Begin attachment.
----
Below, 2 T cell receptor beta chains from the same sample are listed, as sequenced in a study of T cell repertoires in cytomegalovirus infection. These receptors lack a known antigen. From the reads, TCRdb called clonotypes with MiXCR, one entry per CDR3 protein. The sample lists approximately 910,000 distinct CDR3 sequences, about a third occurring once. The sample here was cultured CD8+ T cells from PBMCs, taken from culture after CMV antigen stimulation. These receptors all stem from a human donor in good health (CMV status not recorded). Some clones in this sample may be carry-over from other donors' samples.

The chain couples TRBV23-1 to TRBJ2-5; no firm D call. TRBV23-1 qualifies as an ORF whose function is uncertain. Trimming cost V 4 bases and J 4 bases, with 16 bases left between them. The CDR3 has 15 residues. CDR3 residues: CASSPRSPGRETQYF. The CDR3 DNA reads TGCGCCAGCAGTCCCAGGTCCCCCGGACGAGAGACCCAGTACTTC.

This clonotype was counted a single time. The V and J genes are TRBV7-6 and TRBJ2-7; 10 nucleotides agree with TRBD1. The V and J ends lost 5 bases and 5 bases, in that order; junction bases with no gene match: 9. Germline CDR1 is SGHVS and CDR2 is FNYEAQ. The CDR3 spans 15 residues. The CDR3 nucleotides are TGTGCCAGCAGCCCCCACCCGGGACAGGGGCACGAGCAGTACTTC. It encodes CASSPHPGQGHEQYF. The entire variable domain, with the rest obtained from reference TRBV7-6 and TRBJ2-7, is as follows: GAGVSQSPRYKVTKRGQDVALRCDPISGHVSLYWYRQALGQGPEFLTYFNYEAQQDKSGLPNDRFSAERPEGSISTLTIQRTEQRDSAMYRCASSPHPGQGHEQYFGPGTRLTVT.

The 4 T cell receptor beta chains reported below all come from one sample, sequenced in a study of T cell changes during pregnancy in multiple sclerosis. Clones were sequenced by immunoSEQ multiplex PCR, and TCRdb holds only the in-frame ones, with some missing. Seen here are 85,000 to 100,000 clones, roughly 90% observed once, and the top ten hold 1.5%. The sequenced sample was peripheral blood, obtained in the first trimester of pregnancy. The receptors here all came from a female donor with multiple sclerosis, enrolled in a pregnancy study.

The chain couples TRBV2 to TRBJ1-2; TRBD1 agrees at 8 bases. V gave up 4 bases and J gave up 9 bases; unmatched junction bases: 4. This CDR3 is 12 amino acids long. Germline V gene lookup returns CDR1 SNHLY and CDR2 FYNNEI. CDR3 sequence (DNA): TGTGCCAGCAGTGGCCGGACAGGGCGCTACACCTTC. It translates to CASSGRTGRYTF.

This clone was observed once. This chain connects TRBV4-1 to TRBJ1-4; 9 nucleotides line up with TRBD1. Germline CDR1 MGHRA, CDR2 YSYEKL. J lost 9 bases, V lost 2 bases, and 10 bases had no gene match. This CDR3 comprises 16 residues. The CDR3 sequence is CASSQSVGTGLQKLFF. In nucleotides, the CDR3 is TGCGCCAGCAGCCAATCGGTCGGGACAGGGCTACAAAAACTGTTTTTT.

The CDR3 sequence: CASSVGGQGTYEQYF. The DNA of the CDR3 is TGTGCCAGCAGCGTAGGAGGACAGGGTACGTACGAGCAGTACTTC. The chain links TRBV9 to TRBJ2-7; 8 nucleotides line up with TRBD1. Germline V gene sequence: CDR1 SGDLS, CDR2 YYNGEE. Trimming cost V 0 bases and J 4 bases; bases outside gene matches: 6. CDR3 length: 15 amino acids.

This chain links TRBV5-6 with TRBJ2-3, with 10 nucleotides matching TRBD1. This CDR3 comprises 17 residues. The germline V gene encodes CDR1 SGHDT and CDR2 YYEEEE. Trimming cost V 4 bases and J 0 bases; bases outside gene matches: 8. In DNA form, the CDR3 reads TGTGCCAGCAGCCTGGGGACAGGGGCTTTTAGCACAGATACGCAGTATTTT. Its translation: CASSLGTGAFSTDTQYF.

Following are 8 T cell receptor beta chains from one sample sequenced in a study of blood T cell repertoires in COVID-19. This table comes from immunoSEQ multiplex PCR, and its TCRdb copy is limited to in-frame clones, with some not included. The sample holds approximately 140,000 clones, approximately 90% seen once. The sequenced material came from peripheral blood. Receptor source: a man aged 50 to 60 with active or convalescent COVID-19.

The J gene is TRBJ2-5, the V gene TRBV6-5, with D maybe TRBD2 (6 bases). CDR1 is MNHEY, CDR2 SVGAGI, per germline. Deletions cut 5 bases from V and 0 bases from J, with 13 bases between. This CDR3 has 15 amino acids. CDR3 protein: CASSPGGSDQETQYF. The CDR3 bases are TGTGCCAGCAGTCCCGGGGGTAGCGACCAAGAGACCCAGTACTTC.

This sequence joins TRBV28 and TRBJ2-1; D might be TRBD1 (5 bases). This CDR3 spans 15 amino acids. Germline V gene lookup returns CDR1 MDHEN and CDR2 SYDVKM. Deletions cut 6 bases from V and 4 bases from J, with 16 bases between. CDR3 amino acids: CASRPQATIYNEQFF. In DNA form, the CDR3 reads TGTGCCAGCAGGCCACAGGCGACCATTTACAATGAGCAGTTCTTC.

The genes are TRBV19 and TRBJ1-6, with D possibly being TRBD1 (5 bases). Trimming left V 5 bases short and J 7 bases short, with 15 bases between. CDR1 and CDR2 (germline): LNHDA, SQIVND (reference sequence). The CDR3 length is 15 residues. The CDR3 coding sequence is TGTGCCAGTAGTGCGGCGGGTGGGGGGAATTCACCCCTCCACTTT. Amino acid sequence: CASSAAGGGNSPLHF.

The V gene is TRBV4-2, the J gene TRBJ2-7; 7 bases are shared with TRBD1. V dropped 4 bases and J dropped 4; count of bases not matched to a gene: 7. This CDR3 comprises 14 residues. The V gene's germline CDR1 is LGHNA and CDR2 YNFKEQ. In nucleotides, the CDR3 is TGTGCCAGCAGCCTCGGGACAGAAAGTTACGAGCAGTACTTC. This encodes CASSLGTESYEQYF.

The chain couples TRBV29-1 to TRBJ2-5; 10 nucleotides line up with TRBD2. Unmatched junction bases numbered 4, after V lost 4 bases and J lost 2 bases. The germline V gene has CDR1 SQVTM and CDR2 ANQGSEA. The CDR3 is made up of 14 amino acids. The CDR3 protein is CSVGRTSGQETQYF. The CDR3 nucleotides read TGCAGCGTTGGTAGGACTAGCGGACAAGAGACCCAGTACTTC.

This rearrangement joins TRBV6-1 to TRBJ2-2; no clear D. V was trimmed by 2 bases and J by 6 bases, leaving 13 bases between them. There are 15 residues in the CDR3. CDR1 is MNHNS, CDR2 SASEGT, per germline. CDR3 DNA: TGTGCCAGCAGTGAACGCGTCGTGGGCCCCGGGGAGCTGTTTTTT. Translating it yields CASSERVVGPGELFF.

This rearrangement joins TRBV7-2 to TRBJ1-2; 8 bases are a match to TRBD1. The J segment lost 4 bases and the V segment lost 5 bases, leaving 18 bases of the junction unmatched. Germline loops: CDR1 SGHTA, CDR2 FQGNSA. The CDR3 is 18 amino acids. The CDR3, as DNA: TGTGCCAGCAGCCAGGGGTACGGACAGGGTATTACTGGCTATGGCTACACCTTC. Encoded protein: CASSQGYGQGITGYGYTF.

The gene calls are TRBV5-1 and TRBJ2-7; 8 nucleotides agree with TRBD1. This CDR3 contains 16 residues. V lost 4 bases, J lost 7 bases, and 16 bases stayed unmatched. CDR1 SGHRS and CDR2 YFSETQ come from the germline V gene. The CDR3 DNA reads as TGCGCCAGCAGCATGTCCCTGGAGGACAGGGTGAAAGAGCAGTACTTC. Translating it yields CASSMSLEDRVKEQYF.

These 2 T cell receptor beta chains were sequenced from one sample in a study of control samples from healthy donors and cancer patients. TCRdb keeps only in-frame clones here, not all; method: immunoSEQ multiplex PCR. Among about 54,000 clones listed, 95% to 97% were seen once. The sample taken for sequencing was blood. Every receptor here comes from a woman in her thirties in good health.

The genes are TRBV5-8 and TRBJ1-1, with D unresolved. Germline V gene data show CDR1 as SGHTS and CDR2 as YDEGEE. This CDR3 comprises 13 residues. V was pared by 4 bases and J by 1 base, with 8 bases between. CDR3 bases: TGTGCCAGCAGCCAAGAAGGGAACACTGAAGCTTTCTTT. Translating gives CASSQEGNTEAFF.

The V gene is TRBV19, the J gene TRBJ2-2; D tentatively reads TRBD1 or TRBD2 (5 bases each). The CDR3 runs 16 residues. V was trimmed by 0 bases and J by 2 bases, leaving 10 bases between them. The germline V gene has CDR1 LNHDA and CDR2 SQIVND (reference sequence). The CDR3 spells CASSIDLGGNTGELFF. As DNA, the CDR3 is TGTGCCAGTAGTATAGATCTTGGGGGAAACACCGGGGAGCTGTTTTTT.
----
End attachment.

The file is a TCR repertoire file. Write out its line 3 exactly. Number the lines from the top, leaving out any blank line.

This clonotype was counted a single time. The V and J genes are TRBV7-6 and TRBJ2-7; 10 nucleotides agree with TRBD1. The V and J ends lost 5 bases and 5 bases, in that order; junction bases with no gene match: 9. Germline CDR1 is SGHVS and CDR2 is FNYEAQ. The CDR3 spans 15 residues. The CDR3 nucleotides are TGTGCCAGCAGCCCCCACCCGGGACAGGGGCACGAGCAGTACTTC. It encodes CASSPHPGQGHEQYF. The entire variable domain, with the rest obtained from reference TRBV7-6 and TRBJ2-7, is as follows: GAGVSQSPRYKVTKRGQDVALRCDPISGHVSLYWYRQALGQGPEFLTYFNYEAQQDKSGLPNDRFSAERPEGSISTLTIQRTEQRDSAMYRCASSPHPGQGHEQYFGPGTRLTVT.